The first issues of Overland, published in 1954,carried the slogan ‘Temper democratic; Bias, Australian’, hardly a promise of cultural diversity or cosmopolitanism. But as a project of the mainly Communist Realist Writers’ Group, the journal had a commitment to internationalism. Surprisingly, there’s not a lot of that in this anniversary issue, unless you count a deference to Europe and the US. Not that there’s necessarily anything wrong with that: for instance, Alison Croggon’s ‘How Australian Is It?‘ talks with her characteristic clarity and generosity about the way much of our theatre has opened out to the world, freed from constricting preoccupations with national identity but distinctively Australian all the same. On the other hand, when Clive Hamilton characterises the Australian as an agent of ‘the Republicans’ war on climate science’, he implies – perhaps intentionally – that in this matter Australia is humiliatingly no more than an arena in which US battles are being fought. There’s a fair whack of ‘theory’**, enough to create a gnawing sense of Australia as a site for the application of theory developed elsewhere – no sign of Raewyn Connell’s Southern Theory here. (The most theory-rich piece, Alwyn Crawford’s ‘Permanent Daylight‘, which deals with the intimate connection between capitalism and anorexia, is nevertheless compelling reading because of a ballast of passionate personal testimony.) Christos Tsiolkas is the Literary Big Gun of this issue, with a short story about the market in European art, but I found it unreadable (that is to say, I couldn’t tell what the story was trying to do, whether it was a spoof or something else very dull). There’s no non-European voice, and little interest in non-European culture: one piece, by a non-Muslim, quoting no Muslim voices, uses the Western burqa debate as a springboard for theoretical reflections on the visibility or otherwise of women in the West; Jacinda Woodhead gives us an attractive profile of Melbourne rapper-comedians Fear of a Brown Planet (there’s a wonderful YouTube clip of one of them here); Kabul is mentioned in one article, but it’s in a quote from an organisation aimed at creating a market for US cosmetics there.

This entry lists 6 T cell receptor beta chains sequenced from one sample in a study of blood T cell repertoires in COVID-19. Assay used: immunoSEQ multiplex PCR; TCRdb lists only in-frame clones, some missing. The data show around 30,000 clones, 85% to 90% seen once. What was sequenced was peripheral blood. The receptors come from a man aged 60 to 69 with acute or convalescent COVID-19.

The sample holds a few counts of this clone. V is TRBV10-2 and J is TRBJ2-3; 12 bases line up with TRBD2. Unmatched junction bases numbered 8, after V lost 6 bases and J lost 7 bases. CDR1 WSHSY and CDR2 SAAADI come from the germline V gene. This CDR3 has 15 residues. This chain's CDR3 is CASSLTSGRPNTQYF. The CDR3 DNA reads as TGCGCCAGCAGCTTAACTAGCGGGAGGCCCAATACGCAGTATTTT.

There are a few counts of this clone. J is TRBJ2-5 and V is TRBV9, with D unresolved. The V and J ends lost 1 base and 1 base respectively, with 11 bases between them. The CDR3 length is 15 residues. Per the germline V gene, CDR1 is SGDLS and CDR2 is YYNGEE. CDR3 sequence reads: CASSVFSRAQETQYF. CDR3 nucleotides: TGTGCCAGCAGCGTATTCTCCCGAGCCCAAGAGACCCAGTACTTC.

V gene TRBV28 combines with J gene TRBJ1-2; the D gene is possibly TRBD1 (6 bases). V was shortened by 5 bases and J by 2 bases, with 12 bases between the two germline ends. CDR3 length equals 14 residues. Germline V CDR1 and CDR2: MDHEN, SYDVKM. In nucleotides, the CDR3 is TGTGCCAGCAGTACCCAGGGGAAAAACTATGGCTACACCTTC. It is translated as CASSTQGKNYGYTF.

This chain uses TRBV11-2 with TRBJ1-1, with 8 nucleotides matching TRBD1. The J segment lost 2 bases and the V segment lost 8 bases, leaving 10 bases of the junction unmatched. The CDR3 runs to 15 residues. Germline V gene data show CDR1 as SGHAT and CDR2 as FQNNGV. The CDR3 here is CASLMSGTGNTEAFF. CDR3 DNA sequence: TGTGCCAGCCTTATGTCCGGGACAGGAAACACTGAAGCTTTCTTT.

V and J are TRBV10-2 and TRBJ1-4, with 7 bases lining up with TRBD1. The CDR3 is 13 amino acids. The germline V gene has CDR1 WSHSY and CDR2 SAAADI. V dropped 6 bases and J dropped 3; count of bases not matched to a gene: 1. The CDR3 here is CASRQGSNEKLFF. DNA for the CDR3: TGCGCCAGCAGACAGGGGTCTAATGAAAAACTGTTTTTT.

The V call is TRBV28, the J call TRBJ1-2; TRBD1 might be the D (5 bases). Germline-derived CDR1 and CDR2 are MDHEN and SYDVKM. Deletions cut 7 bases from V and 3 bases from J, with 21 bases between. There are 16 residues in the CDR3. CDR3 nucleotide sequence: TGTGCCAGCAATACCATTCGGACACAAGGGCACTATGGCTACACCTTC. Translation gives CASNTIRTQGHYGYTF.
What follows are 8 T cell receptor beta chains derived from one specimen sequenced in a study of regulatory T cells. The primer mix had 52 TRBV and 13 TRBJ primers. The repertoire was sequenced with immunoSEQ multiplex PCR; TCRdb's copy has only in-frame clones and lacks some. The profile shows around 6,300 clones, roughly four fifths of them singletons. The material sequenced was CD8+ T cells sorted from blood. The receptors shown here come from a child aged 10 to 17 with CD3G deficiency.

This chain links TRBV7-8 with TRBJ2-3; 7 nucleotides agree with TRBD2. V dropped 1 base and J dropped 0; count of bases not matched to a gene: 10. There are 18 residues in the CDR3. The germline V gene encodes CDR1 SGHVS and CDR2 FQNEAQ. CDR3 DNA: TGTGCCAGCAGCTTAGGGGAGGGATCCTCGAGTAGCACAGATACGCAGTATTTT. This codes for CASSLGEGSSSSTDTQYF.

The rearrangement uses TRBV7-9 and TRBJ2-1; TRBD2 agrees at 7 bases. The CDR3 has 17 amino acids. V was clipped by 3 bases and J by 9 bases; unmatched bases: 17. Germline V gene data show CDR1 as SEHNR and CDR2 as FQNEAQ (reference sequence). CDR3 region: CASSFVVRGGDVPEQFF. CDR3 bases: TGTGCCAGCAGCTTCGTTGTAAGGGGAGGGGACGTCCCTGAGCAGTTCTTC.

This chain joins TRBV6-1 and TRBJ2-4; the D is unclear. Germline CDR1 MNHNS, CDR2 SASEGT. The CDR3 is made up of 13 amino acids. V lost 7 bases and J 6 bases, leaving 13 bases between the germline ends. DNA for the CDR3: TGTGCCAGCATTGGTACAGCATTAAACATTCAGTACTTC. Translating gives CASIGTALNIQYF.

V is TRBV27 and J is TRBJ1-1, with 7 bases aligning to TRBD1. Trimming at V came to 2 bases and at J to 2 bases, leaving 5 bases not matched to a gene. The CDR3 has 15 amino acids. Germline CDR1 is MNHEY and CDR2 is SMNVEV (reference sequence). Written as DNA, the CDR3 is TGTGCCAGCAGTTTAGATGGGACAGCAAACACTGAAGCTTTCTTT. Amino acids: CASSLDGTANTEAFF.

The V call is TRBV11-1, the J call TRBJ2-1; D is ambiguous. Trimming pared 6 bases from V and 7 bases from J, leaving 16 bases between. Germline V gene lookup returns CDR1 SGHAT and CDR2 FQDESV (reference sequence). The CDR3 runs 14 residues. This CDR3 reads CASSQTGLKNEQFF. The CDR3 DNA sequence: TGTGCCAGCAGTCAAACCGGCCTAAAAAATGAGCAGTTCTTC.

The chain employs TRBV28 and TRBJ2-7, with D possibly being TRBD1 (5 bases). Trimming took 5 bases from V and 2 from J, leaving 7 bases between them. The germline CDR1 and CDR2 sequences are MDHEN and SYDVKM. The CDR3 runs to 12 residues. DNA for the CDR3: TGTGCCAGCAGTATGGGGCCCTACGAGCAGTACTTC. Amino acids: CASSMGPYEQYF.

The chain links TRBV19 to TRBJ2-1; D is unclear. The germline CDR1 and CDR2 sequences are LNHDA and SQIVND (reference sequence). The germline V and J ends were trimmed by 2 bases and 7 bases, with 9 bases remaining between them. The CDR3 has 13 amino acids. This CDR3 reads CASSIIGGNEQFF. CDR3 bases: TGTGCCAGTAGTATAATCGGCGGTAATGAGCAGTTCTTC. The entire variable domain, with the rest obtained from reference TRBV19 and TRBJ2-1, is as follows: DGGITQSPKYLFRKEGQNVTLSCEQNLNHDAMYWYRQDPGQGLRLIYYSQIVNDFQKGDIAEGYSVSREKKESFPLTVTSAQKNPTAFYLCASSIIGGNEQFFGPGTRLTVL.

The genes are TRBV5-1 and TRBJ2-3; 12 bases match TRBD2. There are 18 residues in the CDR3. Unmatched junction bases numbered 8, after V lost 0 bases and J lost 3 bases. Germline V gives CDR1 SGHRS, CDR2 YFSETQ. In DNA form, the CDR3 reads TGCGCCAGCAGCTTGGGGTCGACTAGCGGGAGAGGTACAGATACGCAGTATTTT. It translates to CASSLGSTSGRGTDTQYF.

So Weinberger’s kind of internationalism isn’t overwhelmingly evident in Overland. The three outstanding pieces, in fact, aren’t even particularly multicultural. Chris Graham does a demolition job on Noel Pearson in ‘Telling whites what they want to hear‘. Graphic novelist Bruce Mutard re-tells a story from Overland 1: the story is ‘Nine O’clock Finish’ by John Morrison, a marvellous socialist realist writer, and the resulting 8-page comic is to weep. Janette Turner Hospital’s short story ‘Weird People’ is a tour de force centred on the captain of a tourist boat that takes mainly US tourists out to look at humpback whales off the coast of New South Wales – I suppose it could be read as a protest against our cultural client-state identity.